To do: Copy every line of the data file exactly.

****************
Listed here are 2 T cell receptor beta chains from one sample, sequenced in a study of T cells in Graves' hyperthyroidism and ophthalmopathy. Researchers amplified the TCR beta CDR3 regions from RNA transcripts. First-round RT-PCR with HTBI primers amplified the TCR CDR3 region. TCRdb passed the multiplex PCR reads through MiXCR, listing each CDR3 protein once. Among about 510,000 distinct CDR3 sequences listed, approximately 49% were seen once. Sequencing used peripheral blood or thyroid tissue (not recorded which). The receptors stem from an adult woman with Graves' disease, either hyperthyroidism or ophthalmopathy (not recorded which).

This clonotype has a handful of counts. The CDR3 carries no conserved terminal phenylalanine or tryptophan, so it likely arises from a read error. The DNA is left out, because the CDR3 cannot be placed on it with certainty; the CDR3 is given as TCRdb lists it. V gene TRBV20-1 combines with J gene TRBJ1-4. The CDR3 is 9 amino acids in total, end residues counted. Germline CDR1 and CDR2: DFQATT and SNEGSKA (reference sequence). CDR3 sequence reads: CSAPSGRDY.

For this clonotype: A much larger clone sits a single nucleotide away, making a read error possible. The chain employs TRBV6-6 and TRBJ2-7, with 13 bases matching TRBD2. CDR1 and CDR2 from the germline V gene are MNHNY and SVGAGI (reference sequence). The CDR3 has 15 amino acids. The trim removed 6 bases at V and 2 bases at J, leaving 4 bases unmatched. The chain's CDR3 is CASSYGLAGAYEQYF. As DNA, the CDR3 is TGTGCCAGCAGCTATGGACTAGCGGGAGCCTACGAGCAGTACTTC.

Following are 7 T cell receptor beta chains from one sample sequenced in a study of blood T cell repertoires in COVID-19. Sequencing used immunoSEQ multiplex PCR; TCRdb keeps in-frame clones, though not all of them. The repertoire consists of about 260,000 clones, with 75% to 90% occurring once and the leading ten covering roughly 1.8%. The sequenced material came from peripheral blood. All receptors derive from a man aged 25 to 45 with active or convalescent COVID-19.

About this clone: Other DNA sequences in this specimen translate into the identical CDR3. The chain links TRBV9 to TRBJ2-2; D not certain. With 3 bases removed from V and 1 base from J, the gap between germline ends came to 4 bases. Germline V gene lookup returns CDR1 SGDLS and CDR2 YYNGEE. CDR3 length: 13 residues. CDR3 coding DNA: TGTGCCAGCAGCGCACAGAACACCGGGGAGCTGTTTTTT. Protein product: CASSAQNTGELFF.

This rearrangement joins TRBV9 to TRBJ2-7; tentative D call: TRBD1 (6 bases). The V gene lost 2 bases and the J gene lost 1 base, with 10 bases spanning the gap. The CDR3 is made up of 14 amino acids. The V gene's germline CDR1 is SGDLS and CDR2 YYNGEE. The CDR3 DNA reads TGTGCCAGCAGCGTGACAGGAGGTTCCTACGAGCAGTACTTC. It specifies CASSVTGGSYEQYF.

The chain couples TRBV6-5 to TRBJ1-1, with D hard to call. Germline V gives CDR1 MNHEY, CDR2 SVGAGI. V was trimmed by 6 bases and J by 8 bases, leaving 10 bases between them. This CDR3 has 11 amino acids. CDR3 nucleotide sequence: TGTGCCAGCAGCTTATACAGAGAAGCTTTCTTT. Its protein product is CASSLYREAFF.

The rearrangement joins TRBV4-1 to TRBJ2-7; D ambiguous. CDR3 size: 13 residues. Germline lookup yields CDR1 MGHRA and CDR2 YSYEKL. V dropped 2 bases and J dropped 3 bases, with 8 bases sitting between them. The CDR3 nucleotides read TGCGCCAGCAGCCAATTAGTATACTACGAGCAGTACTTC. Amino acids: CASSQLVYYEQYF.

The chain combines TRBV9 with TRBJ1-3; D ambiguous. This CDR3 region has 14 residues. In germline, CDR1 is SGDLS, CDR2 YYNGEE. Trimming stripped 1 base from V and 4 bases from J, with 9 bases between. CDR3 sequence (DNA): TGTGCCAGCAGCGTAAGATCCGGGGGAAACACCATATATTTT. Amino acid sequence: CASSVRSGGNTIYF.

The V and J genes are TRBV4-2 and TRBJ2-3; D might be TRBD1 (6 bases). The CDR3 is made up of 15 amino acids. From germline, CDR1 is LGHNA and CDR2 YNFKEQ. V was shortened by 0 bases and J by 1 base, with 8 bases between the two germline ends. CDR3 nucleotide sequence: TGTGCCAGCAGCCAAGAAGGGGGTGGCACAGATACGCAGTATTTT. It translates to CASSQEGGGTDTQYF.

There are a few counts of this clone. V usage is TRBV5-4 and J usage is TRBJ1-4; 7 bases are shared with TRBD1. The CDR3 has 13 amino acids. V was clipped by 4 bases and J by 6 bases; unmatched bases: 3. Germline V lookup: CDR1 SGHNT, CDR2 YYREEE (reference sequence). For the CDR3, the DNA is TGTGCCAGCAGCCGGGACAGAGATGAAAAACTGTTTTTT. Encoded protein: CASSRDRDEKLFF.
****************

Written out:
Listed here are 2 T cell receptor beta chains from one sample, sequenced in a study of T cells in Graves' hyperthyroidism and ophthalmopathy. Researchers amplified the TCR beta CDR3 regions from RNA transcripts. First-round RT-PCR with HTBI primers amplified the TCR CDR3 region. TCRdb passed the multiplex PCR reads through MiXCR, listing each CDR3 protein once. Among about 510,000 distinct CDR3 sequences listed, approximately 49% were seen once. Sequencing used peripheral blood or thyroid tissue (not recorded which). The receptors stem from an adult woman with Graves' disease, either hyperthyroidism or ophthalmopathy (not recorded which).

This clonotype has a handful of counts. The CDR3 carries no conserved terminal phenylalanine or tryptophan, so it likely arises from a read error. The DNA is left out, because the CDR3 cannot be placed on it with certainty; the CDR3 is given as TCRdb lists it. V gene TRBV20-1 combines with J gene TRBJ1-4. The CDR3 is 9 amino acids in total, end residues counted. Germline CDR1 and CDR2: DFQATT and SNEGSKA (reference sequence). CDR3 sequence reads: CSAPSGRDY.

For this clonotype: A much larger clone sits a single nucleotide away, making a read error possible. The chain employs TRBV6-6 and TRBJ2-7, with 13 bases matching TRBD2. CDR1 and CDR2 from the germline V gene are MNHNY and SVGAGI (reference sequence). The CDR3 has 15 amino acids. The trim removed 6 bases at V and 2 bases at J, leaving 4 bases unmatched. The chain's CDR3 is CASSYGLAGAYEQYF. As DNA, the CDR3 is TGTGCCAGCAGCTATGGACTAGCGGGAGCCTACGAGCAGTACTTC.

Following are 7 T cell receptor beta chains from one sample sequenced in a study of blood T cell repertoires in COVID-19. Sequencing used immunoSEQ multiplex PCR; TCRdb keeps in-frame clones, though not all of them. The repertoire consists of about 260,000 clones, with 75% to 90% occurring once and the leading ten covering roughly 1.8%. The sequenced material came from peripheral blood. All receptors derive from a man aged 25 to 45 with active or convalescent COVID-19.

About this clone: Other DNA sequences in this specimen translate into the identical CDR3. The chain links TRBV9 to TRBJ2-2; D not certain. With 3 bases removed from V and 1 base from J, the gap between germline ends came to 4 bases. Germline V gene lookup returns CDR1 SGDLS and CDR2 YYNGEE. CDR3 length: 13 residues. CDR3 coding DNA: TGTGCCAGCAGCGCACAGAACACCGGGGAGCTGTTTTTT. Protein product: CASSAQNTGELFF.

This rearrangement joins TRBV9 to TRBJ2-7; tentative D call: TRBD1 (6 bases). The V gene lost 2 bases and the J gene lost 1 base, with 10 bases spanning the gap. The CDR3 is made up of 14 amino acids. The V gene's germline CDR1 is SGDLS and CDR2 YYNGEE. The CDR3 DNA reads TGTGCCAGCAGCGTGACAGGAGGTTCCTACGAGCAGTACTTC. It specifies CASSVTGGSYEQYF.

The chain couples TRBV6-5 to TRBJ1-1, with D hard to call. Germline V gives CDR1 MNHEY, CDR2 SVGAGI. V was trimmed by 6 bases and J by 8 bases, leaving 10 bases between them. This CDR3 has 11 amino acids. CDR3 nucleotide sequence: TGTGCCAGCAGCTTATACAGAGAAGCTTTCTTT. Its protein product is CASSLYREAFF.

The rearrangement joins TRBV4-1 to TRBJ2-7; D ambiguous. CDR3 size: 13 residues. Germline lookup yields CDR1 MGHRA and CDR2 YSYEKL. V dropped 2 bases and J dropped 3 bases, with 8 bases sitting between them. The CDR3 nucleotides read TGCGCCAGCAGCCAATTAGTATACTACGAGCAGTACTTC. Amino acids: CASSQLVYYEQYF.

The chain combines TRBV9 with TRBJ1-3; D ambiguous. This CDR3 region has 14 residues. In germline, CDR1 is SGDLS, CDR2 YYNGEE. Trimming stripped 1 base from V and 4 bases from J, with 9 bases between. CDR3 sequence (DNA): TGTGCCAGCAGCGTAAGATCCGGGGGAAACACCATATATTTT. Amino acid sequence: CASSVRSGGNTIYF.

The V and J genes are TRBV4-2 and TRBJ2-3; D might be TRBD1 (6 bases). The CDR3 is made up of 15 amino acids. From germline, CDR1 is LGHNA and CDR2 YNFKEQ. V was shortened by 0 bases and J by 1 base, with 8 bases between the two germline ends. CDR3 nucleotide sequence: TGTGCCAGCAGCCAAGAAGGGGGTGGCACAGATACGCAGTATTTT. It translates to CASSQEGGGTDTQYF.

There are a few counts of this clone. V usage is TRBV5-4 and J usage is TRBJ1-4; 7 bases are shared with TRBD1. The CDR3 has 13 amino acids. V was clipped by 4 bases and J by 6 bases; unmatched bases: 3. Germline V lookup: CDR1 SGHNT, CDR2 YYREEE (reference sequence). For the CDR3, the DNA is TGTGCCAGCAGCCGGGACAGAGATGAAAAACTGTTTTTT. Encoded protein: CASSRDRDEKLFF.